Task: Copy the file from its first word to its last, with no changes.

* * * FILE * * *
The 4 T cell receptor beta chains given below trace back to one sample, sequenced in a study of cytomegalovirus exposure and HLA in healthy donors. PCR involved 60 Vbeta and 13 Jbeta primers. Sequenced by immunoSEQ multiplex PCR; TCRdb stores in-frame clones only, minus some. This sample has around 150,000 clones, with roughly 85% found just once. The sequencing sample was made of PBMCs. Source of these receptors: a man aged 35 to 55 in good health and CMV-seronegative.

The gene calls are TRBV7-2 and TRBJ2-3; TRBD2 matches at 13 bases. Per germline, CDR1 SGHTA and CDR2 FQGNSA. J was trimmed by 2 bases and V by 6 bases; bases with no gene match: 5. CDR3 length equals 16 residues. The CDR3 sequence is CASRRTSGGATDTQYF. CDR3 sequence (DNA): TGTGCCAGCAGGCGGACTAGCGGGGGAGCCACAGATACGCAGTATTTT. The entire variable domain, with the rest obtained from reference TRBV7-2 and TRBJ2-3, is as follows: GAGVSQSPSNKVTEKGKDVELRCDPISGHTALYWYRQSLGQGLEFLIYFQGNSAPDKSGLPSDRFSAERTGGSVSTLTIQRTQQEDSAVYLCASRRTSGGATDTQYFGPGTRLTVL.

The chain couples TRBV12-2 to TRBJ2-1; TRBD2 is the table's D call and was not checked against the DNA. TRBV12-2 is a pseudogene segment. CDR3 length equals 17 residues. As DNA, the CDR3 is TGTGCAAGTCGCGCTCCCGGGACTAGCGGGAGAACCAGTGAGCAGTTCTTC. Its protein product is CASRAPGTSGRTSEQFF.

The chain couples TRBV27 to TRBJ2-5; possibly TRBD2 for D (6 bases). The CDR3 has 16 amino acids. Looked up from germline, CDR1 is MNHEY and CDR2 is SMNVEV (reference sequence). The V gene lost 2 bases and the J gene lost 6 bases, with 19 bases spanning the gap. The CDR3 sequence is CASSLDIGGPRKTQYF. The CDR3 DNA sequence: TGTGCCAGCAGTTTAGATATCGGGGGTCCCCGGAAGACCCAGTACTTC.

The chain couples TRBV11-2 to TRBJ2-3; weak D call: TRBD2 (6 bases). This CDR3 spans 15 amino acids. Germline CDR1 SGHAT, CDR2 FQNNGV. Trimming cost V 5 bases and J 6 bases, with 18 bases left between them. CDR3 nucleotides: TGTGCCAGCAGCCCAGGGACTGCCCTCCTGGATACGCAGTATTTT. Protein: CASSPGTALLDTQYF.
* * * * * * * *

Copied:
The 4 T cell receptor beta chains given below trace back to one sample, sequenced in a study of cytomegalovirus exposure and HLA in healthy donors. PCR involved 60 Vbeta and 13 Jbeta primers. Sequenced by immunoSEQ multiplex PCR; TCRdb stores in-frame clones only, minus some. This sample has around 150,000 clones, with roughly 85% found just once. The sequencing sample was made of PBMCs. Source of these receptors: a man aged 35 to 55 in good health and CMV-seronegative.

The gene calls are TRBV7-2 and TRBJ2-3; TRBD2 matches at 13 bases. Per germline, CDR1 SGHTA and CDR2 FQGNSA. J was trimmed by 2 bases and V by 6 bases; bases with no gene match: 5. CDR3 length equals 16 residues. The CDR3 sequence is CASRRTSGGATDTQYF. CDR3 sequence (DNA): TGTGCCAGCAGGCGGACTAGCGGGGGAGCCACAGATACGCAGTATTTT. The entire variable domain, with the rest obtained from reference TRBV7-2 and TRBJ2-3, is as follows: GAGVSQSPSNKVTEKGKDVELRCDPISGHTALYWYRQSLGQGLEFLIYFQGNSAPDKSGLPSDRFSAERTGGSVSTLTIQRTQQEDSAVYLCASRRTSGGATDTQYFGPGTRLTVL.

The chain couples TRBV12-2 to TRBJ2-1; TRBD2 is the table's D call and was not checked against the DNA. TRBV12-2 is a pseudogene segment. CDR3 length equals 17 residues. As DNA, the CDR3 is TGTGCAAGTCGCGCTCCCGGGACTAGCGGGAGAACCAGTGAGCAGTTCTTC. Its protein product is CASRAPGTSGRTSEQFF.

The chain couples TRBV27 to TRBJ2-5; possibly TRBD2 for D (6 bases). The CDR3 has 16 amino acids. Looked up from germline, CDR1 is MNHEY and CDR2 is SMNVEV (reference sequence). The V gene lost 2 bases and the J gene lost 6 bases, with 19 bases spanning the gap. The CDR3 sequence is CASSLDIGGPRKTQYF. The CDR3 DNA sequence: TGTGCCAGCAGTTTAGATATCGGGGGTCCCCGGAAGACCCAGTACTTC.

The chain couples TRBV11-2 to TRBJ2-3; weak D call: TRBD2 (6 bases). This CDR3 spans 15 amino acids. Germline CDR1 SGHAT, CDR2 FQNNGV. Trimming cost V 5 bases and J 6 bases, with 18 bases left between them. CDR3 nucleotides: TGTGCCAGCAGCCCAGGGACTGCCCTCCTGGATACGCAGTATTTT. Protein: CASSPGTALLDTQYF.